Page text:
Prioritize. What do you want? When do you want it done by? First, figure out what you want. When it comes to your classes, explore different subject matters your freshman year. Just because you think you’re pre-med, it doesn’t mean you can’t sign up for Intro to Computer Science or Art History. Join clubs. Go to your professor’s office hours. Talk to someone on a different floor in your residence hall. When you explore, you broaden your horizons. And when you broaden your horizons, you learn what it is you really love. My freshman year, I took Biology, Computer Science, Calculus II, Greek Civilization, and a Public Health class. Some classes stuck…some didn’t. But I learned by taking those classes what I never wanted to do again (I’m talking about you partial derivatives) and what I could see myself spending the rest of my life learning about (Public Health).  So I prioritized. I had three priorities scheduled for myself second semester of freshman year: graduate with a B.S. in Public Health, complete all of my requirements, and get involved in the health care industry through internships and/or research. And that is exactly what I did. By focusing on what I wanted to do first, I was able to better plan the other aspects of my life… which brings me to….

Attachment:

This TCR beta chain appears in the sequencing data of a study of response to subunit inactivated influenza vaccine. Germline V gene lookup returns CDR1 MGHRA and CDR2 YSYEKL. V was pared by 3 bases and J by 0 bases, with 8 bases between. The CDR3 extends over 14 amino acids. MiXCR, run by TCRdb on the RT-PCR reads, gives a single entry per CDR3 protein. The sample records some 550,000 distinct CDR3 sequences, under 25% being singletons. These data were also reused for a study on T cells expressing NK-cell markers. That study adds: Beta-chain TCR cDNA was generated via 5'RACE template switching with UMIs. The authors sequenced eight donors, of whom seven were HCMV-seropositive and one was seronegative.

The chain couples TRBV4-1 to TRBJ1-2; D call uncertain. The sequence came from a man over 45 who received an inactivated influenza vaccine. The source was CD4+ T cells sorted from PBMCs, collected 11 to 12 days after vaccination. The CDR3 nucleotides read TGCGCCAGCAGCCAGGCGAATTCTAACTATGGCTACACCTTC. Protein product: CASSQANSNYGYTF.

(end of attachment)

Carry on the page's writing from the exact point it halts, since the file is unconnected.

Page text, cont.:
One tip I highly recommend is to plan out your next four years now in regards to classes. Open up Excel and create a schedule for all of the semesters you have left. I did this my sophomore year and I really wish I did it sooner because it really helped me figure out what classes were offered and when (as some classes are only Fall or Spring) or if two requirements overlapped in class meeting times, what was the best way to handle that. And best thing is, since it’s Excel, if you change your mind or change your major, you can just readjust your schedule and see if you’re still on track with your goals. Use Degree Navigator, the Honors Program website, Course Schedule planner, and your Honors advisors to figure out what classes you want to take and when. This will help you make sure you finish your requirements as well as give you opportunity to plan for studying abroad or internships.